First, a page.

What decided to evade my efforts to suss out was that misfire. One of the coil packs was basically close to dead, which surely wasn't helping matters. And seeing the cost of a 7M-GTE coilpack I opted to go IS300 coils for basically the same price as just on stock coil. Along the way I also found someone had injectors 4 and 5 backwards. But still the misfire persisted. I had the ECU rebuilt by lscowboyls on Facebook, since my policy on a used car is Trust Nothing. But that didn't fix the misfire, though I didn't really expect it to. The igniter seemed fine so I left that alone...mostly because the only new/remanned replacement I could find was $800 through NAPA. Eventually my sights landed on the CPS, which had an absolutely horrifying splice job done on its wiring instead of just fixing the plugs like a normal human being:

20180213 CPS fuckered wiring.jpg

So after seeing this I figured the whole CPS itself was suspect, and thus I threw it at my cheap oscilloscope and was greeted by a lovely, enormously lopsided waveform, in addition to it being about half the strength it ought to. Bullets were bitten and triggers were pulled on a remanned CPS, and after spending that much I figured another $5 on Driftmotion's CPS magnet wouldn't hurt any further. Slapping all that together I found a much more agreeable waveform, and after installation along with splicing in a new receptacle on the harness I finally fixed the misifre!

Happy boosting ensued. lol yarite. Instead I was greeting with all of 4PSI, but at least the damned thing was driveable...until the very day I took it for emissions and then the fuel pump decided at that moment it was ready for retirement. On the damned rollers. A bit of coaxing managed to get it to live long enough to pass, and then I immediately needed a tow back home. Which is the point I've been at since.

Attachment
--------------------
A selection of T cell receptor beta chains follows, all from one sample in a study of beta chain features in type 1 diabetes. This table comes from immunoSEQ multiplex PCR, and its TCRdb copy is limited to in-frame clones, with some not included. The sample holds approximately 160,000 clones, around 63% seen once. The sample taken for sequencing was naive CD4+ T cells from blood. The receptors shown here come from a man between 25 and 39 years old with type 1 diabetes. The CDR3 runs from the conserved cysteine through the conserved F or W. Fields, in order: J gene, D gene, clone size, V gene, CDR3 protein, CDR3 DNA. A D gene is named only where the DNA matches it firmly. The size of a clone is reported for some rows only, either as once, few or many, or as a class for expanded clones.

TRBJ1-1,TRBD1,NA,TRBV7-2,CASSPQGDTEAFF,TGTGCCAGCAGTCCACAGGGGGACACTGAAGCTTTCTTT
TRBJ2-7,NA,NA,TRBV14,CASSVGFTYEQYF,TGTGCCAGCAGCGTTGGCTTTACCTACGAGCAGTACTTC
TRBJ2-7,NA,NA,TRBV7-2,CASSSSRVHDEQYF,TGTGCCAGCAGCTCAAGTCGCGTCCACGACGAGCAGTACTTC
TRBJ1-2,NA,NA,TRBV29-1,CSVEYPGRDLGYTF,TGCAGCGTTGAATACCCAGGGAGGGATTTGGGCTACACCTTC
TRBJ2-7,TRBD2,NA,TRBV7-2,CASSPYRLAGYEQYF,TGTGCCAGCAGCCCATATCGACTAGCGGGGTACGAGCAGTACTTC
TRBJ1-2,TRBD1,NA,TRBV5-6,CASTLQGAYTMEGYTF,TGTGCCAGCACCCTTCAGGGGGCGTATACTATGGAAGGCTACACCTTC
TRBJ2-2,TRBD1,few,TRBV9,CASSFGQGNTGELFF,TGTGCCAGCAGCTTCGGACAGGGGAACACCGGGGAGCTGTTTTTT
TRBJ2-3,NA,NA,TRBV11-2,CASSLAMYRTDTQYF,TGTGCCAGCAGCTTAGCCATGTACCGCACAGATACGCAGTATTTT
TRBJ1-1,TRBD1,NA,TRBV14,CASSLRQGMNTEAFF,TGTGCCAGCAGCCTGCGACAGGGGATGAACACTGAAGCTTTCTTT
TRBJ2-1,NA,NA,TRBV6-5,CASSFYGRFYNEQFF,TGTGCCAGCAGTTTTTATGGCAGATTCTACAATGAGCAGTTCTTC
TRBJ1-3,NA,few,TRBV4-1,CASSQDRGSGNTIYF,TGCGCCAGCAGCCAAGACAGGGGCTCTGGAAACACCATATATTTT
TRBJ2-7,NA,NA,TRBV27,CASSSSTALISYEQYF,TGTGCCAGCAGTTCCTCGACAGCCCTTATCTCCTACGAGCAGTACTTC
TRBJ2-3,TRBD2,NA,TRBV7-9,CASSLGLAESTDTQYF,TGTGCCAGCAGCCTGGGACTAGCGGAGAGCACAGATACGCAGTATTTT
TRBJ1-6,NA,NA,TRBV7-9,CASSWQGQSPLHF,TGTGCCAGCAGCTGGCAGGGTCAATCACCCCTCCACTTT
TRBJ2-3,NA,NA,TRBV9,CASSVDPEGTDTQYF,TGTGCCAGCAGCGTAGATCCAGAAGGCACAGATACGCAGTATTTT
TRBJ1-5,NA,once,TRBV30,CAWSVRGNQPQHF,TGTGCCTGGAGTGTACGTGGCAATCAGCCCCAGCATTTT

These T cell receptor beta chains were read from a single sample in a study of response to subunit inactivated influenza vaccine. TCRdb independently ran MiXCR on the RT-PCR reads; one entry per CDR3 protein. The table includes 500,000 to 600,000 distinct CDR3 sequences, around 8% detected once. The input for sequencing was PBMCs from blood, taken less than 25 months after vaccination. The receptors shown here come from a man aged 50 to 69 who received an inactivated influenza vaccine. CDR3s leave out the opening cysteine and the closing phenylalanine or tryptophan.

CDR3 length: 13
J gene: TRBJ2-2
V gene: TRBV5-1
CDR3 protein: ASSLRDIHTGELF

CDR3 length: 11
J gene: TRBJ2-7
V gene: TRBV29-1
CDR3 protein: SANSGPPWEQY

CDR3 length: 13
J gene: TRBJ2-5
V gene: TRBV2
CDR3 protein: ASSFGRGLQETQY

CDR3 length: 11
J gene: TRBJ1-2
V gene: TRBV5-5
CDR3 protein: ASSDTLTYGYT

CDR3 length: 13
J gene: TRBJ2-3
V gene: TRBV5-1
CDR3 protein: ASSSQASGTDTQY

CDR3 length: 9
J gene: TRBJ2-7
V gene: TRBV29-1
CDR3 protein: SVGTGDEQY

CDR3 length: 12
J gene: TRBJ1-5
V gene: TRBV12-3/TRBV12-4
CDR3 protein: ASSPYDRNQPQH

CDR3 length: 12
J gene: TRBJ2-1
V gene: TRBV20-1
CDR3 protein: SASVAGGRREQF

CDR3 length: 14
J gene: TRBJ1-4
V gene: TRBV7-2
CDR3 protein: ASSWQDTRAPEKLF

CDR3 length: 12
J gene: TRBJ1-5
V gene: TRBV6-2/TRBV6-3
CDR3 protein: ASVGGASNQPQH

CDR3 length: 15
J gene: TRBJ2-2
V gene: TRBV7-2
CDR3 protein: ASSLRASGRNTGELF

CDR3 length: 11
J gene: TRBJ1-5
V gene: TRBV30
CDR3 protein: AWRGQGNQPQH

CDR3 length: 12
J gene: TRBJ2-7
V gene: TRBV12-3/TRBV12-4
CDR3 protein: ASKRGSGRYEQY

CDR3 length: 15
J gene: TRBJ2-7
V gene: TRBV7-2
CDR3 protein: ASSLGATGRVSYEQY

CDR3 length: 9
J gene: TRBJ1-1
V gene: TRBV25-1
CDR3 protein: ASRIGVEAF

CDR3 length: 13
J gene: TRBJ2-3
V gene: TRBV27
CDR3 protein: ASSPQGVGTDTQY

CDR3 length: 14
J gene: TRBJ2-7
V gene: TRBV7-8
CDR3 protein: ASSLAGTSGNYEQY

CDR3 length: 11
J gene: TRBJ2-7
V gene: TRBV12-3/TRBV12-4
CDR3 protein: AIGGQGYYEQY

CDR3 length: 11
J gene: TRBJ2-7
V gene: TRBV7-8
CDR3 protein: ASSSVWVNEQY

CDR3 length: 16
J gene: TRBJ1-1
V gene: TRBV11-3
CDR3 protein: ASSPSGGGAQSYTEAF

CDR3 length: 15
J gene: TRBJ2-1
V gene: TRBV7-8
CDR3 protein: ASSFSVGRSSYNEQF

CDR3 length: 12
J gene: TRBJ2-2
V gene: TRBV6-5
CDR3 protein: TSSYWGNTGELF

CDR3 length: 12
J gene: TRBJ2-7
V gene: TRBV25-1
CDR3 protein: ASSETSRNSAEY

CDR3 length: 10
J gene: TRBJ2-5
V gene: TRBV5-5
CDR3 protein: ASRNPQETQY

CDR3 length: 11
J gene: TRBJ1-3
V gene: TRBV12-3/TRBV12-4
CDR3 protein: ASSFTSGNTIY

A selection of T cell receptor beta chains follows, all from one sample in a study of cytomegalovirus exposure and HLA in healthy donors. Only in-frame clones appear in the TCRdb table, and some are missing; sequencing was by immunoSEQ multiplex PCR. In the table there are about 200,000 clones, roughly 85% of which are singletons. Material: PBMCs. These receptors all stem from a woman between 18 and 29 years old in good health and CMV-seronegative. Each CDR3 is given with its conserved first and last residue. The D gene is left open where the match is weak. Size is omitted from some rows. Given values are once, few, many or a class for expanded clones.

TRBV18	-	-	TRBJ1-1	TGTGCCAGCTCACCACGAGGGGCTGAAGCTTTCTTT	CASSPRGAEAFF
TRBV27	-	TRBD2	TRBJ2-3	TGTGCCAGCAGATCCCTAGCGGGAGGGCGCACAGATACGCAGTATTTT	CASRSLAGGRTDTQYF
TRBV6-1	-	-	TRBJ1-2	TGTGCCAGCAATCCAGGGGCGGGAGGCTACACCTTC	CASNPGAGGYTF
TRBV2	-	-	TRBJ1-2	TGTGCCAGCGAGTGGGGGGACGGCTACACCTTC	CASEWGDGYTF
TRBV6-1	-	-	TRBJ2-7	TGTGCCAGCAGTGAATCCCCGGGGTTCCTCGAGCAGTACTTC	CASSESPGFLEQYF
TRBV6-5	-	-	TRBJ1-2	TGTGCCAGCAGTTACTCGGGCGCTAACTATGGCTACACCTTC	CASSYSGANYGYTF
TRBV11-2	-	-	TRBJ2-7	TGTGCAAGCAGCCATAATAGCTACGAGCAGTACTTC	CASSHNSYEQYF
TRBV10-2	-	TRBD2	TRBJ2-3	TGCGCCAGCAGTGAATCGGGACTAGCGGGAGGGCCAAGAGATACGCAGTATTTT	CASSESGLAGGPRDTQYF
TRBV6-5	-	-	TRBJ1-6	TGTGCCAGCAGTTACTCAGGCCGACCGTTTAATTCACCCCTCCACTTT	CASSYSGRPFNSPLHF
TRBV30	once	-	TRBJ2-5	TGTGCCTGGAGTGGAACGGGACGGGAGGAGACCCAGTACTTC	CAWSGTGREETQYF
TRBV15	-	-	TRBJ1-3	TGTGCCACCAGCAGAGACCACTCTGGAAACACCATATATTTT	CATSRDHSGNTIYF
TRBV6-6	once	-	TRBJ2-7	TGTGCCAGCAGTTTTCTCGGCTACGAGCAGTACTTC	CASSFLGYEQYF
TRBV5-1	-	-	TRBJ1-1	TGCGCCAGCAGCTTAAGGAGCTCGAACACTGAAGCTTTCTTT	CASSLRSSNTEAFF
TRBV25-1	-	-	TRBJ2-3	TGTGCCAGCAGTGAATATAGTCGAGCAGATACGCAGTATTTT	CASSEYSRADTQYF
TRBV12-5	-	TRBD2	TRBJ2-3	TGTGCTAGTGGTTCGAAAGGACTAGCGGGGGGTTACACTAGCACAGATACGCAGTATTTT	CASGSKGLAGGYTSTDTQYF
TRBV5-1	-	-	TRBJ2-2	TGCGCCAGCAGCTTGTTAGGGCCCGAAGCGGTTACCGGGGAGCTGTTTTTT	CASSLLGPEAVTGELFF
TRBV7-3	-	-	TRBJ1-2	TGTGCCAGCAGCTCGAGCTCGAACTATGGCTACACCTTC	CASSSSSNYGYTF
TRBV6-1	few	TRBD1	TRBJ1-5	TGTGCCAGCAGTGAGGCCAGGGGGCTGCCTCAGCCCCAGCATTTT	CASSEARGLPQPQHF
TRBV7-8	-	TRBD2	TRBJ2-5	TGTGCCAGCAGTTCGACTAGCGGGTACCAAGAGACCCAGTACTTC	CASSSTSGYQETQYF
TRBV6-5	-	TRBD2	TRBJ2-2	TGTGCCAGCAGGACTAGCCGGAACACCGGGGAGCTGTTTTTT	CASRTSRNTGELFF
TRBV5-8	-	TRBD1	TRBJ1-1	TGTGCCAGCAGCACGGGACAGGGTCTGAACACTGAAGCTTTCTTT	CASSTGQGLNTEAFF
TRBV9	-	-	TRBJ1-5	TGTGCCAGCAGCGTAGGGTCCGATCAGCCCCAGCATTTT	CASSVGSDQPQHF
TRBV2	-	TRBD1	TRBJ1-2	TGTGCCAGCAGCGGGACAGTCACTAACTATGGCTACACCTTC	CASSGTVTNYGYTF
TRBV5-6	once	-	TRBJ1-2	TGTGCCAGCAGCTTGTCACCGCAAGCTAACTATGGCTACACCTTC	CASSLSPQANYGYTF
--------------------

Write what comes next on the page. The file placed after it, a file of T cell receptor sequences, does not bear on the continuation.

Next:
Current plans for the current issue are to get a mk4 TT fuel pump, a replacement gas tank because this one has a corner caved in, and because I am paranoid to no end I will be resealing the tank before it goes in. As well I'll be putting in a healthier CT26 and the fleabay CXracing elbow; which I had the gasket surfaced machined flat already. The compressor wheel on the current turbo is chipped more badly than a bag of Doritos and has enough shaft play it could sign on at a porn studio.

This 'build' thread isn't going to be terribly exciting for a long while to come, but it's been a wild enough adventure I figure it's worth documenting at least
 

plaaya69

87T Supra
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#2